RvT-members: 'Turn this temporary tool into something structural'
Why did you decide to commit to the TTTs in the role of supervisor?
Geanne: “I have a passion for regenerative and future-proof business. From my experience in the field, I have seen how startups can actually help a large company innovate. However, this innovation must be past the research stage. It then suddenly becomes possible for a spin-off to contribute to the challenges of our time on a larger scale. The role as chair of the supervisory board of TTT Circular Technology is a good fit for me because accelerating integrated sustainability and circular economy is also my main focus point in business.”
Jeroen: “I joined in because in my work as director of The Gate at the Technical University (TU) of Eindhoven, I see how important it is to support a startup or spin-off from the start. That very early stage is the most vulnerable phase, but also the least interesting one for investors. The technology is often unproven and the market feasibility is still unclear. Market players and investors often come in later, and therefore I think the government should take a position during that early stage financing. That’s what happens with these TTTs.”
What else is the strength of the TTTs?
Geanne: “With this, we can respond to the enormous importance of marketing innovations that can help the Netherlands (and the world) move forward. That’s where the future lies for our business community. Within the TTT programs, the TUs and TNO work together so that young researchers and startups can receive help by means of knowledge and financial opportunities to move their innovation forward. The possibility of seed-money from Shift NL and others also increases their chances of getting funding from other investors.”
RvT members can also be seen as the propagators of the TTTs ideas. How is this being responded to in your network?
Jeroen: “Well, let me tell you… The TU Eindhoven is a member of the EuroTech Universities Alliance, a strategic partnership of six European universities. Recently there was a meeting about the different practices around valorization and I told colleagues from Denmark and Germany about the TTTs in the Netherlands. They were extremely enthusiastic and thought the collaboration between investors, government and the TUs was unique. That did make me a little proud of what we’re doing.”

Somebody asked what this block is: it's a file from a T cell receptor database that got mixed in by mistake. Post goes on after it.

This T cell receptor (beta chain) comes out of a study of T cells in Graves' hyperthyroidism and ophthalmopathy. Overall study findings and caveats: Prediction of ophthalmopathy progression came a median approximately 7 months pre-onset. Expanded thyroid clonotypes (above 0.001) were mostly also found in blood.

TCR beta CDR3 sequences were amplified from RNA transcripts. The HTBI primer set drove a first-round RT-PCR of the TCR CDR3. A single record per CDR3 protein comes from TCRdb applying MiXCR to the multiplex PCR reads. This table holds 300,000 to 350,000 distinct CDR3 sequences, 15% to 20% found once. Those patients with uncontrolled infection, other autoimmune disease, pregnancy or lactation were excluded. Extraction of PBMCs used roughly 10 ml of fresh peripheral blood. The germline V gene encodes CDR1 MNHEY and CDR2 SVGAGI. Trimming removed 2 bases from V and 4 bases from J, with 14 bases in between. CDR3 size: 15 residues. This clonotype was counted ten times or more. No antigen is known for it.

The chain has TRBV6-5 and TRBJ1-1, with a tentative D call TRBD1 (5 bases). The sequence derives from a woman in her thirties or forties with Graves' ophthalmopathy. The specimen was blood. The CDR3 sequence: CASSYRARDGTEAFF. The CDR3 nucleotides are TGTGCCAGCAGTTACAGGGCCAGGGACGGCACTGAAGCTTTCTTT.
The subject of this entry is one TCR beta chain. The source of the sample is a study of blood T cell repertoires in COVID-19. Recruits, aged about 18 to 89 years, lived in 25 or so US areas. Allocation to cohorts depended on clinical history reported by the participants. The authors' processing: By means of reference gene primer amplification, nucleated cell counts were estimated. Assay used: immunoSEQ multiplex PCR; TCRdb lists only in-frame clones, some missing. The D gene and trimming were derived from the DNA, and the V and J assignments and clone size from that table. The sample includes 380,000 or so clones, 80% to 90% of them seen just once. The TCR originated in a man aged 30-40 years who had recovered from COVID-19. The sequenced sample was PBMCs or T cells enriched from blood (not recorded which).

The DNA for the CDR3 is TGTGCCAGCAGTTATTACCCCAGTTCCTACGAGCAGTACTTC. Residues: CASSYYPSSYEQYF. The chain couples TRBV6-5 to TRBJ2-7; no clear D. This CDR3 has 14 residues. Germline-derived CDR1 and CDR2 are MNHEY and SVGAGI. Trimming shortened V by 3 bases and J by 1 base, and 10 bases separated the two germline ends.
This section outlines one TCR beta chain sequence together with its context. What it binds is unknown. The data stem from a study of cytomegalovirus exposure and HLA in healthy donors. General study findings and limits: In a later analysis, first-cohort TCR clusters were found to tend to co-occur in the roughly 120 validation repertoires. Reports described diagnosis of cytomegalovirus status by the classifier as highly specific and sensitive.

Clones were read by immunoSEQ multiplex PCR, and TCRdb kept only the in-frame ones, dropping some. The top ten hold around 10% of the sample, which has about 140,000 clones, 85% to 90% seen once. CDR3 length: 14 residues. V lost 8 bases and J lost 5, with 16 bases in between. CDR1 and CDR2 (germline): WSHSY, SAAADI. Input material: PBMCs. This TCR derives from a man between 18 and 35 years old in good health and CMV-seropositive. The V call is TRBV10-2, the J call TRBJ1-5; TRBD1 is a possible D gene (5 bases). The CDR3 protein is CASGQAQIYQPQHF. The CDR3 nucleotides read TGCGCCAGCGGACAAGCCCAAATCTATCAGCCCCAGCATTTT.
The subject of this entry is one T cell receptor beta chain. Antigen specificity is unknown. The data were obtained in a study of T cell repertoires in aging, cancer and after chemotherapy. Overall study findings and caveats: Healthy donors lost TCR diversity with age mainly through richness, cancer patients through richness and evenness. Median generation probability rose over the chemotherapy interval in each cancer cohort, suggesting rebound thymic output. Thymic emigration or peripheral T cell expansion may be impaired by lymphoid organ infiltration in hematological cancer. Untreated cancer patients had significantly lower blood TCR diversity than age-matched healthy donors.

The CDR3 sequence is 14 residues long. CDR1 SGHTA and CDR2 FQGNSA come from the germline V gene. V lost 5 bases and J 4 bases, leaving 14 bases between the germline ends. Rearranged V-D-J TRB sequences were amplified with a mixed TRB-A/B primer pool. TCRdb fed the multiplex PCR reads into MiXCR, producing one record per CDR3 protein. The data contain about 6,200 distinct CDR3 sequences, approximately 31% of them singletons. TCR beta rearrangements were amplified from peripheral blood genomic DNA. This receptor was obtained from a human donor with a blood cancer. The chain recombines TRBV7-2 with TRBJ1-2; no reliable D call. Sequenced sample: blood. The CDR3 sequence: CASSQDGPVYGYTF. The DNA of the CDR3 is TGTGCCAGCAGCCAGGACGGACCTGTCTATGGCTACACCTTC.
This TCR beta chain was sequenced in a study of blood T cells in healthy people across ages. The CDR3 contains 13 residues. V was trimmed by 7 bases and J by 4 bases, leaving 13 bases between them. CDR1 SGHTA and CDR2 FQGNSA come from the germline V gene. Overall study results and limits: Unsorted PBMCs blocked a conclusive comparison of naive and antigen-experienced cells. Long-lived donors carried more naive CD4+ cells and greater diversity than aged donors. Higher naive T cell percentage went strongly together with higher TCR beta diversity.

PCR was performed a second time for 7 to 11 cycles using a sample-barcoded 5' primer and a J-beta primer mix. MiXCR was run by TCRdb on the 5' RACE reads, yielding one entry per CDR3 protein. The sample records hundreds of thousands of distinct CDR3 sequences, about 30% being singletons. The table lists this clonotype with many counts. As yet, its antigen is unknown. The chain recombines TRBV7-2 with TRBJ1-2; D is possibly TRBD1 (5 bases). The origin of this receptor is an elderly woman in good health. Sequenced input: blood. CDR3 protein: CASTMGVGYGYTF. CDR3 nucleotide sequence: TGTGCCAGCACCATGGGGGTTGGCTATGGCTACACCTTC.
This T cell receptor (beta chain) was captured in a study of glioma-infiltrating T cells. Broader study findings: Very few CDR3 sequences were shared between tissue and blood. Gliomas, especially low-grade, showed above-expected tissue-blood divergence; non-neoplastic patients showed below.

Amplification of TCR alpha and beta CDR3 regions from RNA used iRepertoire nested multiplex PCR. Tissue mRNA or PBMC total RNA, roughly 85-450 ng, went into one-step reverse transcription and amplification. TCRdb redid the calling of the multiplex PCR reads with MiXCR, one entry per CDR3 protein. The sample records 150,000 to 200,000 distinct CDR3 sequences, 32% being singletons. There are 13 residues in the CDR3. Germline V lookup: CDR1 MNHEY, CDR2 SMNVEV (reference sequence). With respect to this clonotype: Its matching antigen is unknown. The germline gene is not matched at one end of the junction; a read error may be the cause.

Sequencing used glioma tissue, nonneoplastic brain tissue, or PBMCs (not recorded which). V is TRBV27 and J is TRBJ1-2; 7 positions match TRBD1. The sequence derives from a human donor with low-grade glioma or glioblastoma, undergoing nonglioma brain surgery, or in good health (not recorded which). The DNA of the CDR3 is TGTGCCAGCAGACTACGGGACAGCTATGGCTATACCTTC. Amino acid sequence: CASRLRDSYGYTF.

Have you yourself ever been in contact with TTT-backed companies?
Geanne: ”Absolutely, I purposely look for them. Those conversations are very inspiring. Think, for example, of Respyre. A startup making cities greener with building materials that allow for spontaneous moss growth. This contributes to realizing the ambition in construction to build in a nature-inclusive way. Buildings thus contribute to better air quality, cooling and more biodiversity. I also think Mylium is a great example of this. They make innovative textiles from mycelium (fungal yarns). Mylium is working toward a plastic-free alternative for synthetic leather. I am originally a textile engineer and therefore I get very excited about such innovations. I hope to be able to help these types of startups with my experience and by connecting them to my network.”
Jeroen: “I too am often involved with all those great cases, naturally especially at the TU Eindhoven. I find the recent work of a startup such as Hable incredibly interesting. In December, they won the 4TU Impact Challenge, an innovation competition for students from the four technical universities in the Netherlands. Hable is developing a device that will allow blind and visually impaired people to control their smartphones through Braille writing. It’s still really early phase work, but there are opportunities for them from the TTT. In addition, I spoke to several startups and spin-offs that received TTT vouchers, such as Taylor Technologies, MicroAlign, MantiSpectra and Cellcius.”
The answer is easy to guess given your enthusiasm, but should the TTT programs continue?
Jeroen: “Yes, absolutely! I truly advocate turning this now temporary tool into something structural. If the ministry stops doing this, we will be throwing away the goose with the golden eggs. The TTTs are bearing fruit for the innovation power of the Netherlands. An extension is currently taking place into the field of Artificial Intelligence, in which Nijmegen and Amsterdam are also participating. Which is great to see.”
Geanne: “I too am in favor of the continuation and intensification of the TTT programs. At the national level, the connection with business may receive even more attention, that would be a strong ambition.”
About the RvT-members
About Geanne van Arkel
Geanne van Arkel chairs the supervisor board of TTT Circular Technology. She worked at Interface for seventeen years, which is a publicly traded multinational, and one of her roles was Head of Sustainable Development in Europe. She currently works as a freelancer and is a sparring partner in the field of regenerative, future-proof business.
About Jeroen van Woerden
Jeroen van Woerden started as the director of The Gate in 2021, which is the valorization department of the TU Eindhoven which also entails a partnership of five parties in the Eindhoven region. Before that, he was mainly active in business, including 13 years at Philips Lightning, and in the chemical and manufacturing industries. Jeroen has been an SB member for the TTTs for one year.